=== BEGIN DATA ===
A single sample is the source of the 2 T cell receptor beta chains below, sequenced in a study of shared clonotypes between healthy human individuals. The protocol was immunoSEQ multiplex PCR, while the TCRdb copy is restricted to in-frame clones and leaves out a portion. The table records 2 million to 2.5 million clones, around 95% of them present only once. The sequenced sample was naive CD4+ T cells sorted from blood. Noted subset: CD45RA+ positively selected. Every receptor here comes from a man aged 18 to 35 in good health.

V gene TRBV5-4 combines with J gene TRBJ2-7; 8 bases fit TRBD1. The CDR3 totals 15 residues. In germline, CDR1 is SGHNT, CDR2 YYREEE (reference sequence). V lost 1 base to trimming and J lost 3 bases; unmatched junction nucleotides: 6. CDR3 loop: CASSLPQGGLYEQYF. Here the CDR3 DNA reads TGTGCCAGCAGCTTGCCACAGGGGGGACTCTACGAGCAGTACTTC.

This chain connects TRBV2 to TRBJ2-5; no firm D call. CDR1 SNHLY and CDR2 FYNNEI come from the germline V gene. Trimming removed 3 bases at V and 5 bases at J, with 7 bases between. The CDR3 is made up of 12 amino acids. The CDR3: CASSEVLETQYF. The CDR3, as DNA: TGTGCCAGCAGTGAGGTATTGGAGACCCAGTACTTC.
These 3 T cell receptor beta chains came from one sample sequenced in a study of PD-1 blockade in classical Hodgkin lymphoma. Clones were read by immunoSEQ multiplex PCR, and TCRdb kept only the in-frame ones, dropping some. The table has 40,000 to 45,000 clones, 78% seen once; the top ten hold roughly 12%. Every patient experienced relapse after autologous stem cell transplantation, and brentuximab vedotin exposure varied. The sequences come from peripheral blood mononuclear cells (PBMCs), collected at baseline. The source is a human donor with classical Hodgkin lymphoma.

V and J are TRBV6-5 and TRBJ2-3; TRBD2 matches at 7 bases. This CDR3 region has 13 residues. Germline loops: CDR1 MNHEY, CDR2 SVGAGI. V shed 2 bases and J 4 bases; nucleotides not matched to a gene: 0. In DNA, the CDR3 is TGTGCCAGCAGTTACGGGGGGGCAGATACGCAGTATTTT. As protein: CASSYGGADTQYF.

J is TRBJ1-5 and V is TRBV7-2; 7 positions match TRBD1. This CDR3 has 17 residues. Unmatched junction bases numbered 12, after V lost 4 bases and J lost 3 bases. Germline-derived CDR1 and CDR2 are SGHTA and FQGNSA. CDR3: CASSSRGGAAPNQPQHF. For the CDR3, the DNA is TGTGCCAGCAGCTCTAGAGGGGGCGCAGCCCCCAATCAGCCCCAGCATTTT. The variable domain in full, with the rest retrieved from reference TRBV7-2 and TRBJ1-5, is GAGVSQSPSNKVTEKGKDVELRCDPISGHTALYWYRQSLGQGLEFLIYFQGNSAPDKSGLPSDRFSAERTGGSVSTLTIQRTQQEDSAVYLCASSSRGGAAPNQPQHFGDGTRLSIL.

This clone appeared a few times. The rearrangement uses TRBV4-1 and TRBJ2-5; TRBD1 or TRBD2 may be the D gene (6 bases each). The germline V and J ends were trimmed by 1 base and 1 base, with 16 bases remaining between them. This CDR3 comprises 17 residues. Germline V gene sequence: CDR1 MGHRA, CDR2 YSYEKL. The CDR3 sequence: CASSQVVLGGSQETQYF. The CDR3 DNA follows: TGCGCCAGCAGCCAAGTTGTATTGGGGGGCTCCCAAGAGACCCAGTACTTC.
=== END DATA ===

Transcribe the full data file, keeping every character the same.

A single sample is the source of the 2 T cell receptor beta chains below, sequenced in a study of shared clonotypes between healthy human individuals. The protocol was immunoSEQ multiplex PCR, while the TCRdb copy is restricted to in-frame clones and leaves out a portion. The table records 2 million to 2.5 million clones, around 95% of them present only once. The sequenced sample was naive CD4+ T cells sorted from blood. Noted subset: CD45RA+ positively selected. Every receptor here comes from a man aged 18 to 35 in good health.

V gene TRBV5-4 combines with J gene TRBJ2-7; 8 bases fit TRBD1. The CDR3 totals 15 residues. In germline, CDR1 is SGHNT, CDR2 YYREEE (reference sequence). V lost 1 base to trimming and J lost 3 bases; unmatched junction nucleotides: 6. CDR3 loop: CASSLPQGGLYEQYF. Here the CDR3 DNA reads TGTGCCAGCAGCTTGCCACAGGGGGGACTCTACGAGCAGTACTTC.

This chain connects TRBV2 to TRBJ2-5; no firm D call. CDR1 SNHLY and CDR2 FYNNEI come from the germline V gene. Trimming removed 3 bases at V and 5 bases at J, with 7 bases between. The CDR3 is made up of 12 amino acids. The CDR3: CASSEVLETQYF. The CDR3, as DNA: TGTGCCAGCAGTGAGGTATTGGAGACCCAGTACTTC.
These 3 T cell receptor beta chains came from one sample sequenced in a study of PD-1 blockade in classical Hodgkin lymphoma. Clones were read by immunoSEQ multiplex PCR, and TCRdb kept only the in-frame ones, dropping some. The table has 40,000 to 45,000 clones, 78% seen once; the top ten hold roughly 12%. Every patient experienced relapse after autologous stem cell transplantation, and brentuximab vedotin exposure varied. The sequences come from peripheral blood mononuclear cells (PBMCs), collected at baseline. The source is a human donor with classical Hodgkin lymphoma.

V and J are TRBV6-5 and TRBJ2-3; TRBD2 matches at 7 bases. This CDR3 region has 13 residues. Germline loops: CDR1 MNHEY, CDR2 SVGAGI. V shed 2 bases and J 4 bases; nucleotides not matched to a gene: 0. In DNA, the CDR3 is TGTGCCAGCAGTTACGGGGGGGCAGATACGCAGTATTTT. As protein: CASSYGGADTQYF.

J is TRBJ1-5 and V is TRBV7-2; 7 positions match TRBD1. This CDR3 has 17 residues. Unmatched junction bases numbered 12, after V lost 4 bases and J lost 3 bases. Germline-derived CDR1 and CDR2 are SGHTA and FQGNSA. CDR3: CASSSRGGAAPNQPQHF. For the CDR3, the DNA is TGTGCCAGCAGCTCTAGAGGGGGCGCAGCCCCCAATCAGCCCCAGCATTTT. The variable domain in full, with the rest retrieved from reference TRBV7-2 and TRBJ1-5, is GAGVSQSPSNKVTEKGKDVELRCDPISGHTALYWYRQSLGQGLEFLIYFQGNSAPDKSGLPSDRFSAERTGGSVSTLTIQRTQQEDSAVYLCASSSRGGAAPNQPQHFGDGTRLSIL.

This clone appeared a few times. The rearrangement uses TRBV4-1 and TRBJ2-5; TRBD1 or TRBD2 may be the D gene (6 bases each). The germline V and J ends were trimmed by 1 base and 1 base, with 16 bases remaining between them. This CDR3 comprises 17 residues. Germline V gene sequence: CDR1 MGHRA, CDR2 YSYEKL. The CDR3 sequence: CASSQVVLGGSQETQYF. The CDR3 DNA follows: TGCGCCAGCAGCCAAGTTGTATTGGGGGGCTCCCAAGAGACCCAGTACTTC.